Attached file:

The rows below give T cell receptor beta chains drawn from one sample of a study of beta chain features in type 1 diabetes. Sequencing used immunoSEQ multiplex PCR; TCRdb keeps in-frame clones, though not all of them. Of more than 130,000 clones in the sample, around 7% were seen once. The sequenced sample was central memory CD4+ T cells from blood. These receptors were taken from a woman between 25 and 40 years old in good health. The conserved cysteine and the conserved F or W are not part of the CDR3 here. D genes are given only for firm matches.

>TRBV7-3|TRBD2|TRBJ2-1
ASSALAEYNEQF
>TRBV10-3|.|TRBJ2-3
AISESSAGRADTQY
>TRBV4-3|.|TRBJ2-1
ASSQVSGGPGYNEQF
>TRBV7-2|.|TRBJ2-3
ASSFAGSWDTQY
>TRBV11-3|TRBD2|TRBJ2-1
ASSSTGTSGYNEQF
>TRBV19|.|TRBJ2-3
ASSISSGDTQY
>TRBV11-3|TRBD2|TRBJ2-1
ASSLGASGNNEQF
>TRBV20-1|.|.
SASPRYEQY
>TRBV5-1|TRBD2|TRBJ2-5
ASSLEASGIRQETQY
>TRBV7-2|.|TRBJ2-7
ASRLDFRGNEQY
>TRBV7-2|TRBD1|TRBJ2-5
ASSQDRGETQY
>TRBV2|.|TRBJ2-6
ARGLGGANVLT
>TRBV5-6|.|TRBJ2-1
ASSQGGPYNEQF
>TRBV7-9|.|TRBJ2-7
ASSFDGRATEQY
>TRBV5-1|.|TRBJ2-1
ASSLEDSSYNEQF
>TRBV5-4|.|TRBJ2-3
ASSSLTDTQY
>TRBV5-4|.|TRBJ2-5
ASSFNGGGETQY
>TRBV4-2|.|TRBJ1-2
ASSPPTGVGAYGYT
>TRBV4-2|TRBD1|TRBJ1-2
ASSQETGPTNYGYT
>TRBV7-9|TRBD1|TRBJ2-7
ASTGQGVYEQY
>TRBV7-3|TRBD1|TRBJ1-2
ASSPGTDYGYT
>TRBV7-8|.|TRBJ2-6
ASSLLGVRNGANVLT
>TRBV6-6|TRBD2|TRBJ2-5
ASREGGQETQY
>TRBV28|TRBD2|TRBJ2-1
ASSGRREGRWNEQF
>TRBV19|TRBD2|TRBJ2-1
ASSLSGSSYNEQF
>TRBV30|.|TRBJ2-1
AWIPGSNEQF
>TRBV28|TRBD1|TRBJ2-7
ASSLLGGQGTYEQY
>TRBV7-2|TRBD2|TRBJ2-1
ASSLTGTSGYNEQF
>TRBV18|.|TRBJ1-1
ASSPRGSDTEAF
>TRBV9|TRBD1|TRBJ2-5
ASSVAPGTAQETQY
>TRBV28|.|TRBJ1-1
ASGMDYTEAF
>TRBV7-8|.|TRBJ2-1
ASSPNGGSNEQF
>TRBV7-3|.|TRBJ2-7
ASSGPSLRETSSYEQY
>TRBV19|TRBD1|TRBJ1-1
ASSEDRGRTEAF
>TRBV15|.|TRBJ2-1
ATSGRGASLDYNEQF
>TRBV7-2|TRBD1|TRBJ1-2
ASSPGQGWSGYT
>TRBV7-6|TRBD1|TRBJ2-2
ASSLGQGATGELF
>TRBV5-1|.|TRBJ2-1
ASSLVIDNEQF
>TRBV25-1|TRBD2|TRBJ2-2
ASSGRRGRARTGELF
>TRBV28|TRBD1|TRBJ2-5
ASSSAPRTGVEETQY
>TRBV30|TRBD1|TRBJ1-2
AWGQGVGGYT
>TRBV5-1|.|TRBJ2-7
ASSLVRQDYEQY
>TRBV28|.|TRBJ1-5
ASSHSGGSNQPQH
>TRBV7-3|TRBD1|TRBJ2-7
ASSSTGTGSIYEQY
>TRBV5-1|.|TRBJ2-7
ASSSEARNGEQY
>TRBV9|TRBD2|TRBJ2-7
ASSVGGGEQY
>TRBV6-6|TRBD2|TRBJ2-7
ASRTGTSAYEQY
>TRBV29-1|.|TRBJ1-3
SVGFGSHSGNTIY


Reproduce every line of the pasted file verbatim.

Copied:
The rows below give T cell receptor beta chains drawn from one sample of a study of beta chain features in type 1 diabetes. Sequencing used immunoSEQ multiplex PCR; TCRdb keeps in-frame clones, though not all of them. Of more than 130,000 clones in the sample, around 7% were seen once. The sequenced sample was central memory CD4+ T cells from blood. These receptors were taken from a woman between 25 and 40 years old in good health. The conserved cysteine and the conserved F or W are not part of the CDR3 here. D genes are given only for firm matches.

>TRBV7-3|TRBD2|TRBJ2-1
ASSALAEYNEQF
>TRBV10-3|.|TRBJ2-3
AISESSAGRADTQY
>TRBV4-3|.|TRBJ2-1
ASSQVSGGPGYNEQF
>TRBV7-2|.|TRBJ2-3
ASSFAGSWDTQY
>TRBV11-3|TRBD2|TRBJ2-1
ASSSTGTSGYNEQF
>TRBV19|.|TRBJ2-3
ASSISSGDTQY
>TRBV11-3|TRBD2|TRBJ2-1
ASSLGASGNNEQF
>TRBV20-1|.|.
SASPRYEQY
>TRBV5-1|TRBD2|TRBJ2-5
ASSLEASGIRQETQY
>TRBV7-2|.|TRBJ2-7
ASRLDFRGNEQY
>TRBV7-2|TRBD1|TRBJ2-5
ASSQDRGETQY
>TRBV2|.|TRBJ2-6
ARGLGGANVLT
>TRBV5-6|.|TRBJ2-1
ASSQGGPYNEQF
>TRBV7-9|.|TRBJ2-7
ASSFDGRATEQY
>TRBV5-1|.|TRBJ2-1
ASSLEDSSYNEQF
>TRBV5-4|.|TRBJ2-3
ASSSLTDTQY
>TRBV5-4|.|TRBJ2-5
ASSFNGGGETQY
>TRBV4-2|.|TRBJ1-2
ASSPPTGVGAYGYT
>TRBV4-2|TRBD1|TRBJ1-2
ASSQETGPTNYGYT
>TRBV7-9|TRBD1|TRBJ2-7
ASTGQGVYEQY
>TRBV7-3|TRBD1|TRBJ1-2
ASSPGTDYGYT
>TRBV7-8|.|TRBJ2-6
ASSLLGVRNGANVLT
>TRBV6-6|TRBD2|TRBJ2-5
ASREGGQETQY
>TRBV28|TRBD2|TRBJ2-1
ASSGRREGRWNEQF
>TRBV19|TRBD2|TRBJ2-1
ASSLSGSSYNEQF
>TRBV30|.|TRBJ2-1
AWIPGSNEQF
>TRBV28|TRBD1|TRBJ2-7
ASSLLGGQGTYEQY
>TRBV7-2|TRBD2|TRBJ2-1
ASSLTGTSGYNEQF
>TRBV18|.|TRBJ1-1
ASSPRGSDTEAF
>TRBV9|TRBD1|TRBJ2-5
ASSVAPGTAQETQY
>TRBV28|.|TRBJ1-1
ASGMDYTEAF
>TRBV7-8|.|TRBJ2-1
ASSPNGGSNEQF
>TRBV7-3|.|TRBJ2-7
ASSGPSLRETSSYEQY
>TRBV19|TRBD1|TRBJ1-1
ASSEDRGRTEAF
>TRBV15|.|TRBJ2-1
ATSGRGASLDYNEQF
>TRBV7-2|TRBD1|TRBJ1-2
ASSPGQGWSGYT
>TRBV7-6|TRBD1|TRBJ2-2
ASSLGQGATGELF
>TRBV5-1|.|TRBJ2-1
ASSLVIDNEQF
>TRBV25-1|TRBD2|TRBJ2-2
ASSGRRGRARTGELF
>TRBV28|TRBD1|TRBJ2-5
ASSSAPRTGVEETQY
>TRBV30|TRBD1|TRBJ1-2
AWGQGVGGYT
>TRBV5-1|.|TRBJ2-7
ASSLVRQDYEQY
>TRBV28|.|TRBJ1-5
ASSHSGGSNQPQH
>TRBV7-3|TRBD1|TRBJ2-7
ASSSTGTGSIYEQY
>TRBV5-1|.|TRBJ2-7
ASSSEARNGEQY
>TRBV9|TRBD2|TRBJ2-7
ASSVGGGEQY
>TRBV6-6|TRBD2|TRBJ2-7
ASRTGTSAYEQY
>TRBV29-1|.|TRBJ1-3
SVGFGSHSGNTIY